How a unique music from Mondulkiri is making itself heard in the capital.
On a Saturday night, in front of a transfixed audience mostly made up of foreigners, musician Nyel Chaas places his hands on the fret board of the kong ra and begins to pluck out a strong, twanging melody.
The instrument is a work of art: a long, raw wooden neck, carved tuning pegs and sardine-can reverberators. Thirty-four-year-old Chaas, who is blind and ethnic Bunong, made the kong ra from his home in a village near the Bou Sra waterfall in Mondulkiri. The sound is almost bluesy, but intricate and sweet.
“Mountain music” is how Julien Poulsen from the Cambodian Space Project describes it, hearing similarities between it and North America’s rootsy Appalachian sounds. He first came across Chaas’ traditional Bunong band two years ago, performing for tourists in a village in the mountainous province, and couldn’t get them out of his head. In particular, 91-year-old musician Gnel Cla, who plays mouth harp and percussion, and is now a custodian of what continues to an endangered art form for the Bunong. Now he wants to take the band to Womad, the world music festival founded by Peter Gabriel and held in cities across the globe, including in Australia, where Poulsen is from.
When he returned to Mondulkiri this month to find Gnel Cla and the band’s singer, Som Boro, he was told that Cla had died. Fortunately it was a case of mistaken identity, and the nimble senior was discovered working in a field.
Poulsen then asked if Nyel Chaas was still in the village, and in another misunderstanding was introduced to 45-year-old Smos Chbrarb Soy, also blind, who plays the flute.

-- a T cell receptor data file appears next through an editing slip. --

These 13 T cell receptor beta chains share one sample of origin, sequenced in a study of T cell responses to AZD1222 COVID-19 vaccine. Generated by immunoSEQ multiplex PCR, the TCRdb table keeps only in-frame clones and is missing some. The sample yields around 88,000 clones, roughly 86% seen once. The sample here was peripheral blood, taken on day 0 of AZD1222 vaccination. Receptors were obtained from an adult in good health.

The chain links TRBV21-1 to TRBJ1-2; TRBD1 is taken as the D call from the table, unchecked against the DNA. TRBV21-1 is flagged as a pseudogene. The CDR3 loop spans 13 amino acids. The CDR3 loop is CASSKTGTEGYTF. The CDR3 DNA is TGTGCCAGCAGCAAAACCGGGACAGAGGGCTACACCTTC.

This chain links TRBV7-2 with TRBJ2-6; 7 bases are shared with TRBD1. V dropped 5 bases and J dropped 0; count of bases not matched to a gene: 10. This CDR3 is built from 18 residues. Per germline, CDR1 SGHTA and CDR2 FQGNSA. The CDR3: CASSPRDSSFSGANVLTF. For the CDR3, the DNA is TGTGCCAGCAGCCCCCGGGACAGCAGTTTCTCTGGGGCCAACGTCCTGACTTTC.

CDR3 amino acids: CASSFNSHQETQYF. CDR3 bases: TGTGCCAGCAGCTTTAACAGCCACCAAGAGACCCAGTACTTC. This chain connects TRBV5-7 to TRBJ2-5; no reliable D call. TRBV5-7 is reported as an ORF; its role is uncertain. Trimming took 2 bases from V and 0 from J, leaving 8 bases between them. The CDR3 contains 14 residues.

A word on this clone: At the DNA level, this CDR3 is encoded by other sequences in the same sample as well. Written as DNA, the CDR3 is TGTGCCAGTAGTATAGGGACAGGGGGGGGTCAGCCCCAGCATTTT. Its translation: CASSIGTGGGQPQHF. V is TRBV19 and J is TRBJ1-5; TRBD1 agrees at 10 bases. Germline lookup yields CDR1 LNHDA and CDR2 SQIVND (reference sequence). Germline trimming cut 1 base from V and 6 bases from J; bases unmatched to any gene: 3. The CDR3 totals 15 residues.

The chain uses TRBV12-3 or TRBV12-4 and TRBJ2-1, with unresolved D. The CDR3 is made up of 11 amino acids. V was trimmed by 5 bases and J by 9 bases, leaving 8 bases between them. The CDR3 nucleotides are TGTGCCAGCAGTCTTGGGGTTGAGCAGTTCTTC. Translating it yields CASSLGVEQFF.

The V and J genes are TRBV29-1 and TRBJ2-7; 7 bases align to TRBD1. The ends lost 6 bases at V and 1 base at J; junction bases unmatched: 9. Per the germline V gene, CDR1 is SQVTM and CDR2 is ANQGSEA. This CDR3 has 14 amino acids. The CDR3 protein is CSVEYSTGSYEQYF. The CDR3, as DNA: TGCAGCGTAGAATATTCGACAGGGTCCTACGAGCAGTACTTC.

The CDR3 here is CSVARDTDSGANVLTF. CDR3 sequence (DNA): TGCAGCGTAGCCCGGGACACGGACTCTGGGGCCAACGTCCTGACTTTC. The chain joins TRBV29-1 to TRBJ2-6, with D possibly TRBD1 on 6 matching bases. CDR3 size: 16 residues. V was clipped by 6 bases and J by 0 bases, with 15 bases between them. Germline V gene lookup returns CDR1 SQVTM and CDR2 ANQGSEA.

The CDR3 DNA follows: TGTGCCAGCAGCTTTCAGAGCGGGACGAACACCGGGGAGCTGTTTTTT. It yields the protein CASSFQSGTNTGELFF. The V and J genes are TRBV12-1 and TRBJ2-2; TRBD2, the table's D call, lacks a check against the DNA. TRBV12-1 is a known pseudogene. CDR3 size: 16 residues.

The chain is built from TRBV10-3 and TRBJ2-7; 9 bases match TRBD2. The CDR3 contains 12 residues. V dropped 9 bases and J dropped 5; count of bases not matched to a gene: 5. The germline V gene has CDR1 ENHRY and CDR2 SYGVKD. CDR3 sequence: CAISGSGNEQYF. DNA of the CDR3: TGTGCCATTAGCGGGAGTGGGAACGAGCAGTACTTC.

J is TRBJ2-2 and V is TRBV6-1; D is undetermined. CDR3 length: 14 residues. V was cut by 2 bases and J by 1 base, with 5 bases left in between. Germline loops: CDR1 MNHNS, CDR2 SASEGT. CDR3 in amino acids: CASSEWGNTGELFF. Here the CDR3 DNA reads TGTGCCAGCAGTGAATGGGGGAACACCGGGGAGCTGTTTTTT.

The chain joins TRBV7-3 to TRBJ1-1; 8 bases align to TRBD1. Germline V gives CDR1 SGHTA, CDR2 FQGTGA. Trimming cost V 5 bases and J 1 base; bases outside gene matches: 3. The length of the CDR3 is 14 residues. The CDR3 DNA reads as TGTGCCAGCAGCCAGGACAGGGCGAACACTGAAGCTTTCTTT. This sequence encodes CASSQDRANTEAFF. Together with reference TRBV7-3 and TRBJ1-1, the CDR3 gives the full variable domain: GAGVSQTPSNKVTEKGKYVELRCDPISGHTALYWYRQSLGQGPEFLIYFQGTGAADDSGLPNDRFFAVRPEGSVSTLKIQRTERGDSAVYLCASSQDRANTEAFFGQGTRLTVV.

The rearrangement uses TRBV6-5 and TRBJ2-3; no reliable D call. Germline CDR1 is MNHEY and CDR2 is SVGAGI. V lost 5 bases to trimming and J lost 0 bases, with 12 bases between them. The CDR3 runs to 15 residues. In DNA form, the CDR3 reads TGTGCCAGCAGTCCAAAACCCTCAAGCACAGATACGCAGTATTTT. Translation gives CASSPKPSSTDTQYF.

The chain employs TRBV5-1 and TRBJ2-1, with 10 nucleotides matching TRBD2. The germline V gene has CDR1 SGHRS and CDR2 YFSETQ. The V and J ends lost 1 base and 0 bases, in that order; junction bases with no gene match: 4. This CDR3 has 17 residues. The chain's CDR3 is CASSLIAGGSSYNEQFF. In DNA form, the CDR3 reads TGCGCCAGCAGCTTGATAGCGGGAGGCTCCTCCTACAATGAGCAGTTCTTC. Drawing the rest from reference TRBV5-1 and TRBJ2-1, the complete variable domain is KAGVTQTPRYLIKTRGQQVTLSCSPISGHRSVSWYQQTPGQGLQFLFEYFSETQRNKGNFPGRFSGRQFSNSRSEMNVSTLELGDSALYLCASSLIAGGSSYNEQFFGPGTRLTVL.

The four were happy to drop everything and make the trip down to play in Phnom Penh for the weekend, performing at The Village restaurant last Thursday night and opening for the Cambodian Space Project on Saturday at the FCC. It was not the first time the group has played in Phnom Penh, and at both performances they appeared undaunted by the crowds.
Chaas, who composes new music as well making instruments, started with a rousing original number, translated as ‘Having More Road, We Must Go On.’
“I can compose new songs that have my own meaning, and people encourage me to write the songs,” he said before The Village performance. “Unfortunately I never had the chance to go to school, I only listened and learned from the radio [but I had the will].
“Sickness was the reason that I became blind, when I was three years old. But I never give up in life”, he said.
Threatened with near-extinction during the Khmer Rouge period, performing Bunong music is something of a reclamation of a once-strong tradition. Many of the band, which normally has more than 10 members, rely on the money made from their performances at a Mondulkiri tourist resort. With Chaas’ new compositions and unique instruments, new music is being forged.
Gnel Cla remembers a time when their culture faced a far darker future. Fearing their valuable instruments would be destroyed by the Khmer Rouge, people buried the drums, cymbals and stringed kong ra in the forest ground, hoping to recover them later.
“After the war ended, we found them and reused them in the Bunong community again,” Cla said.
“[We once had] 14 types of instruments, we now use only four, because [the buried] were old and broken.”
Som Boro, 38, the lead singer, who keeps a reassuring eye out for her elderly, young and visually impaired fellow-band members, said that in the village, a traditional music class was also helping to get the young in touch with their ancient musical roots. In the last six years the class has taught 30 Bunong students.
“The old songs we took from the original old people, and the new songs we in the band compose ourselves – the new songs because we want to describe and protect our environment.
“In our community, the young Bunong have begun to love and protect their traditions.”